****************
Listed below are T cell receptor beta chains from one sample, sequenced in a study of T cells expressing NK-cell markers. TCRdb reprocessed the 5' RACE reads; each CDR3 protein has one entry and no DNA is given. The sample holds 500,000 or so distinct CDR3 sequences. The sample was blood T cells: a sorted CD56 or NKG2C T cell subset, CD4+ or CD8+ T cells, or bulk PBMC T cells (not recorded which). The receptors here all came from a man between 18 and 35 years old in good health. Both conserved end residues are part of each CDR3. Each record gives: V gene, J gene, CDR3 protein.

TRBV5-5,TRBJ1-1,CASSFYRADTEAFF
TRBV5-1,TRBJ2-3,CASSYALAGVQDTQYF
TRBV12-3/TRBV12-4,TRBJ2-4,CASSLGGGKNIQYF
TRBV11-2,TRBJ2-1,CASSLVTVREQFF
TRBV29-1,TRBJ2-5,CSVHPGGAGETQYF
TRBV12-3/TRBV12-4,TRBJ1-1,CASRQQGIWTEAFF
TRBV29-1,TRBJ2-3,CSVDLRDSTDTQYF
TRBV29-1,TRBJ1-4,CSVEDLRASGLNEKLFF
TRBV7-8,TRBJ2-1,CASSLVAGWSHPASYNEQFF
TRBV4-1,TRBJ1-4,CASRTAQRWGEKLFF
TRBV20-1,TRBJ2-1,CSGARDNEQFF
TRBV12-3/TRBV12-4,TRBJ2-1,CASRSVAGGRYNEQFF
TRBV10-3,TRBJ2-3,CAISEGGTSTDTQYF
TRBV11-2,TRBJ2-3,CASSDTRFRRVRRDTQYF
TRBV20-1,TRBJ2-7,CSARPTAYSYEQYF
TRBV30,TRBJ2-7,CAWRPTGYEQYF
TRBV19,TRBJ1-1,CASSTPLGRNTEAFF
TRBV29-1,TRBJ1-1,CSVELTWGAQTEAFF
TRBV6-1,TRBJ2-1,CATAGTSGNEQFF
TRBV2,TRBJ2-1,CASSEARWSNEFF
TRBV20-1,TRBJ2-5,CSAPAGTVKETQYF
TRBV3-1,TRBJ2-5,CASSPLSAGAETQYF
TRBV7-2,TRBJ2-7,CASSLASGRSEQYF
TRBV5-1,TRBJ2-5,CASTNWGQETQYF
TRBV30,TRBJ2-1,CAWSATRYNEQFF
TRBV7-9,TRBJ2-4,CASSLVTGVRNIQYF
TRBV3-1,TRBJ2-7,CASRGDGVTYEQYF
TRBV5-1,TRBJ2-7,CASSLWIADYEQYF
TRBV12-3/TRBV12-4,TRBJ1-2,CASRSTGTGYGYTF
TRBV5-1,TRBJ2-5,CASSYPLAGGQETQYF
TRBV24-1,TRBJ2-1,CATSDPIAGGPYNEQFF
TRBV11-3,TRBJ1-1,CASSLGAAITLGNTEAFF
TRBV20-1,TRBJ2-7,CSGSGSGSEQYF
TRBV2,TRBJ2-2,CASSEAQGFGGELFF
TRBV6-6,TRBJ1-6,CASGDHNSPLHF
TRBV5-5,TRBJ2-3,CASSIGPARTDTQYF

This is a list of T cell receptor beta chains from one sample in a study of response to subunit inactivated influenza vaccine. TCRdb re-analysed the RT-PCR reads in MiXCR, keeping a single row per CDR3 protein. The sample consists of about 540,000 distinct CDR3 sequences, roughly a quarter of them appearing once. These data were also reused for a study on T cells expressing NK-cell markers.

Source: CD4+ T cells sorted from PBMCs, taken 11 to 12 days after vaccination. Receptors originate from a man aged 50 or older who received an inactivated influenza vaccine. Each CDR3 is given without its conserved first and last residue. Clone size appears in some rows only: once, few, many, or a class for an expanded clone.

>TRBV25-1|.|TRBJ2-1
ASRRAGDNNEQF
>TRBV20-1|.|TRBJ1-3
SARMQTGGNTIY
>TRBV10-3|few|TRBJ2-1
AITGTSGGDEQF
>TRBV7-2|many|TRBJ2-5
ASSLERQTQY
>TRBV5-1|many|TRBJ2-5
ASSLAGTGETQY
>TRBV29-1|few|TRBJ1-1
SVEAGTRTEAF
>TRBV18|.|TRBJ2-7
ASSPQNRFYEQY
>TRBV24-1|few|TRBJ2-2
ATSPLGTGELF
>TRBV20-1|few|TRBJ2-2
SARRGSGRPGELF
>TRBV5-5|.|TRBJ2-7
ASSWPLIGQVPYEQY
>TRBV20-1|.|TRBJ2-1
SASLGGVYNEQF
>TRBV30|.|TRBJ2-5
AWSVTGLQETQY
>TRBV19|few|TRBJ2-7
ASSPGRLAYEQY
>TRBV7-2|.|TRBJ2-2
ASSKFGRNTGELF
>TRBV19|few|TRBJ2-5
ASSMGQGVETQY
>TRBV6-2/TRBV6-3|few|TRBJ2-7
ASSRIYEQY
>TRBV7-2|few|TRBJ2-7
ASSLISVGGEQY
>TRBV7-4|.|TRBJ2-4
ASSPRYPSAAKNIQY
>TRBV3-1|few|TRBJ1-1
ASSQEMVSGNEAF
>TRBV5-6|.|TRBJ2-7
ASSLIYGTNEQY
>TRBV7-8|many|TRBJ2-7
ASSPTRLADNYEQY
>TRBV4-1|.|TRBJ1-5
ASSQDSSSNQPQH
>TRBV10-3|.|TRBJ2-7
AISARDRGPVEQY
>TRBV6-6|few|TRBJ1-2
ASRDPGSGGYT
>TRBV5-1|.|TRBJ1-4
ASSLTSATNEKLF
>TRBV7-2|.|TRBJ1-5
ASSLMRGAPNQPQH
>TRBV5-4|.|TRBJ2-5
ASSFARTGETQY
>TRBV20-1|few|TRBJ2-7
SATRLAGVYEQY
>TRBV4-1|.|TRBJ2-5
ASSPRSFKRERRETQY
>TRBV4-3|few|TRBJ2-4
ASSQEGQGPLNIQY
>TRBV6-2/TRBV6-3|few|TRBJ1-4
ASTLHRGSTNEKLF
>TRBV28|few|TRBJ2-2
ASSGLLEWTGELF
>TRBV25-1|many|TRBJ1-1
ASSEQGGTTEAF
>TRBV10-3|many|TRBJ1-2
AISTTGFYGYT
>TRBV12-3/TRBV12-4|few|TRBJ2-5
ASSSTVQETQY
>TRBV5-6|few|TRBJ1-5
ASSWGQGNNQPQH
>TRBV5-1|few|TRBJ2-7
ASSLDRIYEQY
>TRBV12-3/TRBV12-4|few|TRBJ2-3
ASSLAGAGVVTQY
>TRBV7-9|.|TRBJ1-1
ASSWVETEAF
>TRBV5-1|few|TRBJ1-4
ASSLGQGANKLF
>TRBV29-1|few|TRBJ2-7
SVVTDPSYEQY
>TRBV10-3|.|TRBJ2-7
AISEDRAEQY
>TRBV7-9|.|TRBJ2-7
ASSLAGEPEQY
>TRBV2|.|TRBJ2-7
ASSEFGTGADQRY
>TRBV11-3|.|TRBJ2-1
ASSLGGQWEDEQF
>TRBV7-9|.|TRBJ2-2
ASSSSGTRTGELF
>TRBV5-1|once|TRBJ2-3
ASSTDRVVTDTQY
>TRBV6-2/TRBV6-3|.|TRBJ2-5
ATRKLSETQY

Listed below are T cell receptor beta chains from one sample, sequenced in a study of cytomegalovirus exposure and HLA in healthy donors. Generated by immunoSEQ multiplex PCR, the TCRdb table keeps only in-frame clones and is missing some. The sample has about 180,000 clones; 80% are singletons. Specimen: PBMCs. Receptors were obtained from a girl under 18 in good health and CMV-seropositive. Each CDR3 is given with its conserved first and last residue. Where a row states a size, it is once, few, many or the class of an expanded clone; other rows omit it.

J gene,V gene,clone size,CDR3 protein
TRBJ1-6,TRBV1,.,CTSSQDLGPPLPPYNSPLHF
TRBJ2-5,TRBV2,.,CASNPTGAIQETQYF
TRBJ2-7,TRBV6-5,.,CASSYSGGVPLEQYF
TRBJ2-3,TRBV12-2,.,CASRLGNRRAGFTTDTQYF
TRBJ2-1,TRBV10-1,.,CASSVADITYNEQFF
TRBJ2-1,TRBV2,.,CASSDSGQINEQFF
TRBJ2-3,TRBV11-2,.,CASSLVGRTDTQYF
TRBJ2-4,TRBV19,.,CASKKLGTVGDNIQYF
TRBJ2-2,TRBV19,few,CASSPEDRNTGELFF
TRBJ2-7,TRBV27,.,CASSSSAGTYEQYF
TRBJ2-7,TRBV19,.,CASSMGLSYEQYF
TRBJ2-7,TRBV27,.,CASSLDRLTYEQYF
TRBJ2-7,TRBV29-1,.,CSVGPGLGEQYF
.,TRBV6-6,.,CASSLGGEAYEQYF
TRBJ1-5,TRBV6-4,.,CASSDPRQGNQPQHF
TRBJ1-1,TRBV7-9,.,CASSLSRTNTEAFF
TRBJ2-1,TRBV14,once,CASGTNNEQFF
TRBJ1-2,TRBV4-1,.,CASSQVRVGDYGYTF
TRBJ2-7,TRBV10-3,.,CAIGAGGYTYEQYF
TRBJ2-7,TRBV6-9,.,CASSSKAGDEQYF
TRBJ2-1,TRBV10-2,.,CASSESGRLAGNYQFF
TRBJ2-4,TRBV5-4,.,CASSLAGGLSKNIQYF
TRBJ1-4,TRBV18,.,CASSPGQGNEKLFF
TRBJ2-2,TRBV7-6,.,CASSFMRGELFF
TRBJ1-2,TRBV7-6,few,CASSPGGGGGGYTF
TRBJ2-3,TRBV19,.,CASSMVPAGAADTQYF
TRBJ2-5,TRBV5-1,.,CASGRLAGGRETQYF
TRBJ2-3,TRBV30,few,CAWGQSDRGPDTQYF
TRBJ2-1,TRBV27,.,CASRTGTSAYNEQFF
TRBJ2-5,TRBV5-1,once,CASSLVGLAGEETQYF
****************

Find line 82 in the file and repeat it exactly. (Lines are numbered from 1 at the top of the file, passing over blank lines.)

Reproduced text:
>TRBV4-1|.|TRBJ1-5